"The one," or some variation on the theme, is the reason most romances fail. A lot of younger folks carry an idealized picture of romantic bliss in their heads. They insist on comparing their current romance to that picture, and their current beau to the demigoddess of their fantasy. Besides being monstrously unfair to any human lover to do such a thing, it guarantees dissatisfaction from one end of life to the other.

To insist on "the one" is to insist that some real woman mold herself into a reproduction of your fantasies. It's a demand for a golem, not a wife. Every real lover you'll ever have will be irritable, distractable, ornery, perverse, and independent of mind. How could it be otherwise? Other people never live up to our hopes for them. Not even the best of them, and not even when you've made it crystal-clear what you want and expect.

Which is perfectly true, but then he threw this in:

You don't have a lot of time to work. Most of us form our opinions of most of us within the first couple of minutes after being introduced. There's no way to recover from a major blunder committed in that precious opening interval. There's no way to recover if she adjudges you vapid, colorless, or spineless, either.

Mental note: Leave after three minutes. Saves a lot of trouble in the long run.

Permalink to this item (posted at 8:00 PM)
6 June 2004
And now they're hooked

Joanne Jacobs points to this story in The New York Times Magazine which details the semi-detached suburban sexual encounters of contemporary teenagers, and there's something vaguely, maybe not so vaguely, impersonal about the entire process:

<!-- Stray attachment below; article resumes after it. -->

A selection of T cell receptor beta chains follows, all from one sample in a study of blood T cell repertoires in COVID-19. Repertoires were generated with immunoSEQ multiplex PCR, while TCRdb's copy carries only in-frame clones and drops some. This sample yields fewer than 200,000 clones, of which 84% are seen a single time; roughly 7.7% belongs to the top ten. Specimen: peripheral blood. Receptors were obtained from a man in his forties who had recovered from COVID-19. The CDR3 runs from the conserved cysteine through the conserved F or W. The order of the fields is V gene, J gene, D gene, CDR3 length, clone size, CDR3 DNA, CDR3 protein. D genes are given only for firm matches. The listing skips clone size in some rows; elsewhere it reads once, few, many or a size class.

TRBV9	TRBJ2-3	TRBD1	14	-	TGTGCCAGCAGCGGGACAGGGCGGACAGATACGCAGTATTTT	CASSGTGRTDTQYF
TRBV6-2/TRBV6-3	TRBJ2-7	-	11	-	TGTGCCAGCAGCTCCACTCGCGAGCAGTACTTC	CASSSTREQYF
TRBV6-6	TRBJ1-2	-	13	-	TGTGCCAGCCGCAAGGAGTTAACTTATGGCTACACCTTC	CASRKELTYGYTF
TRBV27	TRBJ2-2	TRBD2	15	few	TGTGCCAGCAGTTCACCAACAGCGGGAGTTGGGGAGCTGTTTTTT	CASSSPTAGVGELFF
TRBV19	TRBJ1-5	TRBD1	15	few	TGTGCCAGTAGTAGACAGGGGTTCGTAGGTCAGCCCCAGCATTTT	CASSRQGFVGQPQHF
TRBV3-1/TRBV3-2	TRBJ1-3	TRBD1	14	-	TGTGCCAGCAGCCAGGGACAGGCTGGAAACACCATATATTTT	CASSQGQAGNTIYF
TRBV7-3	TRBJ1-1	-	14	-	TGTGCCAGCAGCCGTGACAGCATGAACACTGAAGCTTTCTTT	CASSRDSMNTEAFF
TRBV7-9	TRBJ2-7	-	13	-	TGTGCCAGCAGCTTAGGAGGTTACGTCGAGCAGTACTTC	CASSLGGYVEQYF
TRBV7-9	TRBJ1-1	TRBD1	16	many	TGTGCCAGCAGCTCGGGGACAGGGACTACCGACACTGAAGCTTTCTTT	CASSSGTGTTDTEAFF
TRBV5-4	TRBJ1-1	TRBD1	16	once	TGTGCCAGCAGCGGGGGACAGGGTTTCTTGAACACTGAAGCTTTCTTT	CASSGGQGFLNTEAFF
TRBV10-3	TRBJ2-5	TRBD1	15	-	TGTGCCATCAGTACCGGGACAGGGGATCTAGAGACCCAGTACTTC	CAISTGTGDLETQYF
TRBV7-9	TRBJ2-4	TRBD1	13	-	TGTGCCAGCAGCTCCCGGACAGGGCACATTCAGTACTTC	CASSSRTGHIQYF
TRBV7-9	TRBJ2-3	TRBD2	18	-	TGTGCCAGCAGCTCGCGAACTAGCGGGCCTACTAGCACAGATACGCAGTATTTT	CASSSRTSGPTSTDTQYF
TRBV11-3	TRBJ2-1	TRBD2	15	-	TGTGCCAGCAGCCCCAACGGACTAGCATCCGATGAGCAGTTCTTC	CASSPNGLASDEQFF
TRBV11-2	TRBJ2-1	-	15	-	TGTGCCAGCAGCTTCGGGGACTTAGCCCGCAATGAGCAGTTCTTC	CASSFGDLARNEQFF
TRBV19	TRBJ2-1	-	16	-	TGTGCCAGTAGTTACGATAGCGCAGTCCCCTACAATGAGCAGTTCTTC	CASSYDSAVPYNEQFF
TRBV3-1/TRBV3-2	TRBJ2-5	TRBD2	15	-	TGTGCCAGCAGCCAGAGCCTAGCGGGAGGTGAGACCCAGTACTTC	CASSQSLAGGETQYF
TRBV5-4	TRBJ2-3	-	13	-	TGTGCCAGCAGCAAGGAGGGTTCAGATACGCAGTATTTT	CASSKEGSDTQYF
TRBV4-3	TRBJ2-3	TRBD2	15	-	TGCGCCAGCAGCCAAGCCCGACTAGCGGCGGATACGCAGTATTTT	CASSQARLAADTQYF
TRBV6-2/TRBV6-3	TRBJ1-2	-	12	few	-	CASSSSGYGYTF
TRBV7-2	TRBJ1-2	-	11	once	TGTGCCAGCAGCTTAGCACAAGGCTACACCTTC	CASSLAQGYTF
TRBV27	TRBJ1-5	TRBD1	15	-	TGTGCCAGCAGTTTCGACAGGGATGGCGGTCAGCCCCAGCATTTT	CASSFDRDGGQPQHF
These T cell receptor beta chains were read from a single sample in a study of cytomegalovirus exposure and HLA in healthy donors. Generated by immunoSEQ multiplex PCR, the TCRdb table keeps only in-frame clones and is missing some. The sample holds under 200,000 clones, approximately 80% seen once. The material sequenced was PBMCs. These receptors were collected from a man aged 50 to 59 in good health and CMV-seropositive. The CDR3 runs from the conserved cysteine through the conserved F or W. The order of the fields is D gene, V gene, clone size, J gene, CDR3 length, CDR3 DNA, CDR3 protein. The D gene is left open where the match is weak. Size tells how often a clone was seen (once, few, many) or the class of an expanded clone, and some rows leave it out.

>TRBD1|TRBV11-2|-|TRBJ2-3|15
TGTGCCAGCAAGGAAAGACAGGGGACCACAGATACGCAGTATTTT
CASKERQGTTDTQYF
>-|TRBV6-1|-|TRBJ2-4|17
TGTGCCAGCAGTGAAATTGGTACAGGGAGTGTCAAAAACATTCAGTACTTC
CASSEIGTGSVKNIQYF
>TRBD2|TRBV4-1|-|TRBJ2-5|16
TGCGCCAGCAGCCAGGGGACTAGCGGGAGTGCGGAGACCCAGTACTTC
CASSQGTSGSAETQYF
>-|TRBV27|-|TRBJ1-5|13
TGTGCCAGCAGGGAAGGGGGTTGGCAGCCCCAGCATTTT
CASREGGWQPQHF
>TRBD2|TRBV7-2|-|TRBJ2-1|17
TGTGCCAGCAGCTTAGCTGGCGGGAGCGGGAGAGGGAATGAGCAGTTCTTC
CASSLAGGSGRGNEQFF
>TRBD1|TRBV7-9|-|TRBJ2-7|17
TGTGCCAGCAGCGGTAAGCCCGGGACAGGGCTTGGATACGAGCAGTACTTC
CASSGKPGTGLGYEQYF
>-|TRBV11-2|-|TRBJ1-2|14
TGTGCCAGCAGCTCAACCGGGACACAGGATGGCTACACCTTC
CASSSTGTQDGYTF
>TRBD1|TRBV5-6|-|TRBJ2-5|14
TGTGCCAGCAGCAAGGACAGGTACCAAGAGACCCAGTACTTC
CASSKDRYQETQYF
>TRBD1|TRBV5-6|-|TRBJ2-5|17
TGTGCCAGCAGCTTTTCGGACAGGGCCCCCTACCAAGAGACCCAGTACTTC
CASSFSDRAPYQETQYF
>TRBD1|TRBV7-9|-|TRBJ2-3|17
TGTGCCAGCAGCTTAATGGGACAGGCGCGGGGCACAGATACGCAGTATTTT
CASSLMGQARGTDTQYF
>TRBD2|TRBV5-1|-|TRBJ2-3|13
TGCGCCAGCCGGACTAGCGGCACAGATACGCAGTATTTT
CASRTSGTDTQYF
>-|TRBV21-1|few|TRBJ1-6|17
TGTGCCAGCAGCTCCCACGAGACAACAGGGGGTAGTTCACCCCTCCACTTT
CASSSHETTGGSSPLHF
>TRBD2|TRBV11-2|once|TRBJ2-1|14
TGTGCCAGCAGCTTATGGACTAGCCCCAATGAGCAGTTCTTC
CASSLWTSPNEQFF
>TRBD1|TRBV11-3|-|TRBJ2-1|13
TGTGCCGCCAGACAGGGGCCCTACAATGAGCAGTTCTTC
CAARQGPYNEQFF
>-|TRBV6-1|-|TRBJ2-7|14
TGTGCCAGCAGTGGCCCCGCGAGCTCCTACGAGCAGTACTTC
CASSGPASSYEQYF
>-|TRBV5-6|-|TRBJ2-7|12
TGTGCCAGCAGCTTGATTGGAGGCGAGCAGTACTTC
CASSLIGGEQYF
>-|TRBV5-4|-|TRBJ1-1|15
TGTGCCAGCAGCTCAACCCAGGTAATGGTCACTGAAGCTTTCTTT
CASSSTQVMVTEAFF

[I]f you want it to be a hookup relationship, then you don't call the person for anything except plans to hook up. You don't invite them out with you. You don't call just to say hi. You don't confuse the matter. You just keep it purely sexual, and that way people don't have mixed expectations, and no one gets hurt.

I rather think Dawn Eden might disagree with that last bit.

And Dr. Drew Pinsky, he who hosts the "Loveline" show, sees a downside, particularly for girls:

'It's all bravado. Teens are unwittingly swept up in the social mores of the moment, and it's certainly not some alternative they're choosing to keep from getting hurt emotionally. The fact is, girls don't enjoy hookups nearly as much as boys, no matter what they say at the time. They're only doing it because that's what the boys want.''

And what the boys wanted, when I was growing up, could be graphed on a baseball diamond. No more:

''We need to establish an international base system,'' Brian said. ''Because right now, frankly, no one knows what's up with the bases. And that's a problem.''

Jesse nodded in agreement. ''First base is obviously kissing,'' Brian said.

''Obviously,'' Jesse said.